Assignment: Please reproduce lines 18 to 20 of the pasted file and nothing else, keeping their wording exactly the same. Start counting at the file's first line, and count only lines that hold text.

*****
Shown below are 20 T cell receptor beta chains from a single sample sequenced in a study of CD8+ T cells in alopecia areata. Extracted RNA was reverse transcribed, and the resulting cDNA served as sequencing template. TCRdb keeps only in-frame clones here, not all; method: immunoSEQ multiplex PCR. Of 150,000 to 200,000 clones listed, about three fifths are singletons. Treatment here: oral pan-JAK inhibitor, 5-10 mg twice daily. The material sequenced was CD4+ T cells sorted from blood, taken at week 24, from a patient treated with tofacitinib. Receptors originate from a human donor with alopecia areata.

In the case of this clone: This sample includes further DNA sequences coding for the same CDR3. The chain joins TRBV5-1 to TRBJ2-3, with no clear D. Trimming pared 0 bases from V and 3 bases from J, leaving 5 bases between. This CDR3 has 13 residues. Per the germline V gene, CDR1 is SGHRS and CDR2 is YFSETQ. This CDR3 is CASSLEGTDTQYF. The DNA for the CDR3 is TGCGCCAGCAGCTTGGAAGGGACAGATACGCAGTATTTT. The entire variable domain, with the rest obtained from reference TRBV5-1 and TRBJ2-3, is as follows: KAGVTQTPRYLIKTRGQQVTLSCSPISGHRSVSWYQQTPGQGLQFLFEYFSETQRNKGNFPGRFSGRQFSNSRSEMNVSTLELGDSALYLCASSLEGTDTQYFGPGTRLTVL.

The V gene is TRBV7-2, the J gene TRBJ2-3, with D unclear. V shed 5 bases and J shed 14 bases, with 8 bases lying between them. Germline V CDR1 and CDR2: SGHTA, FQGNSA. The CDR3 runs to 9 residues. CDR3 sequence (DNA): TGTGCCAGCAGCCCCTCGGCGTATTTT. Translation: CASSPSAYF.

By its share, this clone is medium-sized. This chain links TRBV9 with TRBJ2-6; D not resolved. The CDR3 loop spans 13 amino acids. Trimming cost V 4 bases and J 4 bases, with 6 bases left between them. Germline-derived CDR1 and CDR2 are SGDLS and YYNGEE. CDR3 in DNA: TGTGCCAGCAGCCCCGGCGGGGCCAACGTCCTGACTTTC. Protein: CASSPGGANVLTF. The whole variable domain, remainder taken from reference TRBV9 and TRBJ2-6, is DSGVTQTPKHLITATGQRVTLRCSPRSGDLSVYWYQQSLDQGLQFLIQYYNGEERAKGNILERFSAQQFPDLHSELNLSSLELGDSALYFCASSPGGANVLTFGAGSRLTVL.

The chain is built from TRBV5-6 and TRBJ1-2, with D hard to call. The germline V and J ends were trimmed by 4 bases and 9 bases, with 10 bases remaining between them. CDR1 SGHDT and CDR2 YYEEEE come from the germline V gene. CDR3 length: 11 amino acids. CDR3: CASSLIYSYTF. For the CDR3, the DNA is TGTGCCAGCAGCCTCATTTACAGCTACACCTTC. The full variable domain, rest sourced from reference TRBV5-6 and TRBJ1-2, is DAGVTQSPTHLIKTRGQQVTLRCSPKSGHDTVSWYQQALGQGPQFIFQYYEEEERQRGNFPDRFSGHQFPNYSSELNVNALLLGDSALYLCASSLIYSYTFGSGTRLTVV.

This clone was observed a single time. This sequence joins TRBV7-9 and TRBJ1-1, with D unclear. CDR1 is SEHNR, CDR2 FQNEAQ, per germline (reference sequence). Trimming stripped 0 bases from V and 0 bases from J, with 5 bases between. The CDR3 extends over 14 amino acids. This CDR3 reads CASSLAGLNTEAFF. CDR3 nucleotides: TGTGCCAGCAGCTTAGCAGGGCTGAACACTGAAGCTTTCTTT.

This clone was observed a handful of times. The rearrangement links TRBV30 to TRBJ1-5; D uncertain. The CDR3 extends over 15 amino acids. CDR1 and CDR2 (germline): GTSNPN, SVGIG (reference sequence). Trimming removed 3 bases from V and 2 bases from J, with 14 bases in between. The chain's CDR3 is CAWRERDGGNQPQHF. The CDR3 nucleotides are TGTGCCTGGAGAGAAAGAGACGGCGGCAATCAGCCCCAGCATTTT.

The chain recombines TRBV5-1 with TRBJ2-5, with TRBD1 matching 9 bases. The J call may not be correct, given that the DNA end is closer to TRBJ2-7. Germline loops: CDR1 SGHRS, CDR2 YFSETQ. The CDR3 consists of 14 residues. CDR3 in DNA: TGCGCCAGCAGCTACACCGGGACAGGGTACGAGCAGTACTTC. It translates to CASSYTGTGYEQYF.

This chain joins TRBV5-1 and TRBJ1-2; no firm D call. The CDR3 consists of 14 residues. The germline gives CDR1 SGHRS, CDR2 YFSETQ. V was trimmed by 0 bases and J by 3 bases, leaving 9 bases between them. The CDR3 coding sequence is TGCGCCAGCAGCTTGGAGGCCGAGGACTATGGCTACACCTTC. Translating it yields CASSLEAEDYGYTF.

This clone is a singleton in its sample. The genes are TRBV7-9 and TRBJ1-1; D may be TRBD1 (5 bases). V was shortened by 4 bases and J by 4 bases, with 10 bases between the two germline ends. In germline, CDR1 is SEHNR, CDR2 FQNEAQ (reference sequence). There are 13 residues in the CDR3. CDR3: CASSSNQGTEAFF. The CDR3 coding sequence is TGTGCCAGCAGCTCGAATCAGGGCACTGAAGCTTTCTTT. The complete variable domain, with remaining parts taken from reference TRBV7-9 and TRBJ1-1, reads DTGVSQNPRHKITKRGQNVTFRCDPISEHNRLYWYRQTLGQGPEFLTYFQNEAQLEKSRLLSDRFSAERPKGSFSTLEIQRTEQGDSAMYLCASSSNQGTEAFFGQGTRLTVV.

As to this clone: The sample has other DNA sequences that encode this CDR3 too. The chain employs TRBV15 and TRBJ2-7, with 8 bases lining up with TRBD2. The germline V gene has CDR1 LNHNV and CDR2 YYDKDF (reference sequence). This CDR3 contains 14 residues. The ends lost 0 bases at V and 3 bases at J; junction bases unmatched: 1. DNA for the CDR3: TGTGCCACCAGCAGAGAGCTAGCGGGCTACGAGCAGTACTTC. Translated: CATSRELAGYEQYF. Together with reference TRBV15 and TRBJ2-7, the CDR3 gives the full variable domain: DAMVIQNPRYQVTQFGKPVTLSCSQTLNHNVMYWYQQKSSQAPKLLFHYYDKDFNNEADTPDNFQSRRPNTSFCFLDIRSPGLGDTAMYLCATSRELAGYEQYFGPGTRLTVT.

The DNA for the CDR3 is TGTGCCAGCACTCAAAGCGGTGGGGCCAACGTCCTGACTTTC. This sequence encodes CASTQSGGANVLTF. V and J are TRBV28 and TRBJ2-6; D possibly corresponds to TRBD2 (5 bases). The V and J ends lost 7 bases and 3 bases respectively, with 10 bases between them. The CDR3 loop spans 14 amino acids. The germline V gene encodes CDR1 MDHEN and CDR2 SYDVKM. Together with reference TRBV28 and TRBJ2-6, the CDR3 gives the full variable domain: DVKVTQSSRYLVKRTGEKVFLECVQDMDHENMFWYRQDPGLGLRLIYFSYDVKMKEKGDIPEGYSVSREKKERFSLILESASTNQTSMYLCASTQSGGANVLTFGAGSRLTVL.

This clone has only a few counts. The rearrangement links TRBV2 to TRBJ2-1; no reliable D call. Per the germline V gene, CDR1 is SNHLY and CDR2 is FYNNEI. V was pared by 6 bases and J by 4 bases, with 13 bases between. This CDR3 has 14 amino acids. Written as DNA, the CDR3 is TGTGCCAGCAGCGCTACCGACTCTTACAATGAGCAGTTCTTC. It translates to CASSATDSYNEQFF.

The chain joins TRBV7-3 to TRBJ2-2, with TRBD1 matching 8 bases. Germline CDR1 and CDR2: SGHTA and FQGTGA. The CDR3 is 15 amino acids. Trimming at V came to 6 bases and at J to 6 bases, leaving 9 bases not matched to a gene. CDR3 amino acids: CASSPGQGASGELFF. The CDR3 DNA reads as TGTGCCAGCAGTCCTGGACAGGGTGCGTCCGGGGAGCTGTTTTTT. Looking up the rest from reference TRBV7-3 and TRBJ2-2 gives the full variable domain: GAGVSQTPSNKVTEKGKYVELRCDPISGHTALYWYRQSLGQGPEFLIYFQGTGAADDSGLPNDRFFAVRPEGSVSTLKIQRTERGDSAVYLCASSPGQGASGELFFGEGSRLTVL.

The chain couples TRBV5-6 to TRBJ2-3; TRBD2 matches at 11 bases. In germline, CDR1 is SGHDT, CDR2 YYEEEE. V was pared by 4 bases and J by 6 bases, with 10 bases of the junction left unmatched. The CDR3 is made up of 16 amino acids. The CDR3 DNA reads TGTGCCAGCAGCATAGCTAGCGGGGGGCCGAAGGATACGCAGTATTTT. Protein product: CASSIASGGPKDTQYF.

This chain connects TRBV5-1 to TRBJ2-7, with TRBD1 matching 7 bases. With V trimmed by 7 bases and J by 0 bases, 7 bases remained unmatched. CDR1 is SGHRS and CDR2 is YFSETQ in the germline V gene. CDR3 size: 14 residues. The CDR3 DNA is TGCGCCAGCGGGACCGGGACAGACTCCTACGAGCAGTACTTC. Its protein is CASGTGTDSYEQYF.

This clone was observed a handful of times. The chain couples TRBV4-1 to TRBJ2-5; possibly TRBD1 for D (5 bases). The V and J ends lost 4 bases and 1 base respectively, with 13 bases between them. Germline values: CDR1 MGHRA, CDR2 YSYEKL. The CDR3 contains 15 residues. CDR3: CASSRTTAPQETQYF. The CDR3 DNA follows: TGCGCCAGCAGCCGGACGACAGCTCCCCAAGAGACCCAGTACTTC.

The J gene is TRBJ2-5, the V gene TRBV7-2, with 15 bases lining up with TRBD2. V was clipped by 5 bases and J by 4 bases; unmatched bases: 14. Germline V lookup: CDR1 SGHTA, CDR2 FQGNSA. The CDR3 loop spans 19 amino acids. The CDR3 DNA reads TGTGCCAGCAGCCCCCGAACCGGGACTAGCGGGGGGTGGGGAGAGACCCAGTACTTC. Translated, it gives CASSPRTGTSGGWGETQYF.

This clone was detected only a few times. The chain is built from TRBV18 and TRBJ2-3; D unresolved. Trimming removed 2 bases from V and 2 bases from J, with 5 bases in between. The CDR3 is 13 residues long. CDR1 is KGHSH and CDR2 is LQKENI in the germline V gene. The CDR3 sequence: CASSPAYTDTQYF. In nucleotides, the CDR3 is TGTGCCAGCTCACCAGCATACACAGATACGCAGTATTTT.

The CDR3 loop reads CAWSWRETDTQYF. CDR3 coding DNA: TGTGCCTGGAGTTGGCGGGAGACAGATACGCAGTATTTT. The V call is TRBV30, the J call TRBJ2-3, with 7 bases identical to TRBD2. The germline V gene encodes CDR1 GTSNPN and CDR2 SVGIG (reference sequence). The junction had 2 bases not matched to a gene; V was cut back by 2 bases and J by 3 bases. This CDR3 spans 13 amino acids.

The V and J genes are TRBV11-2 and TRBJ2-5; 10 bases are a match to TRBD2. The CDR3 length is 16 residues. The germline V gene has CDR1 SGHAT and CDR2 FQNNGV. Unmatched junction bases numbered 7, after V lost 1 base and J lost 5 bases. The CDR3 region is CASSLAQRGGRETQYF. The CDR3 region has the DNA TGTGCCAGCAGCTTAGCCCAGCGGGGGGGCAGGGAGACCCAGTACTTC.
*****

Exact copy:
The J gene is TRBJ2-5, the V gene TRBV7-2, with 15 bases lining up with TRBD2. V was clipped by 5 bases and J by 4 bases; unmatched bases: 14. Germline V lookup: CDR1 SGHTA, CDR2 FQGNSA. The CDR3 loop spans 19 amino acids. The CDR3 DNA reads TGTGCCAGCAGCCCCCGAACCGGGACTAGCGGGGGGTGGGGAGAGACCCAGTACTTC. Translated, it gives CASSPRTGTSGGWGETQYF.

This clone was detected only a few times. The chain is built from TRBV18 and TRBJ2-3; D unresolved. Trimming removed 2 bases from V and 2 bases from J, with 5 bases in between. The CDR3 is 13 residues long. CDR1 is KGHSH and CDR2 is LQKENI in the germline V gene. The CDR3 sequence: CASSPAYTDTQYF. In nucleotides, the CDR3 is TGTGCCAGCTCACCAGCATACACAGATACGCAGTATTTT.

The CDR3 loop reads CAWSWRETDTQYF. CDR3 coding DNA: TGTGCCTGGAGTTGGCGGGAGACAGATACGCAGTATTTT. The V call is TRBV30, the J call TRBJ2-3, with 7 bases identical to TRBD2. The germline V gene encodes CDR1 GTSNPN and CDR2 SVGIG (reference sequence). The junction had 2 bases not matched to a gene; V was cut back by 2 bases and J by 3 bases. This CDR3 spans 13 amino acids.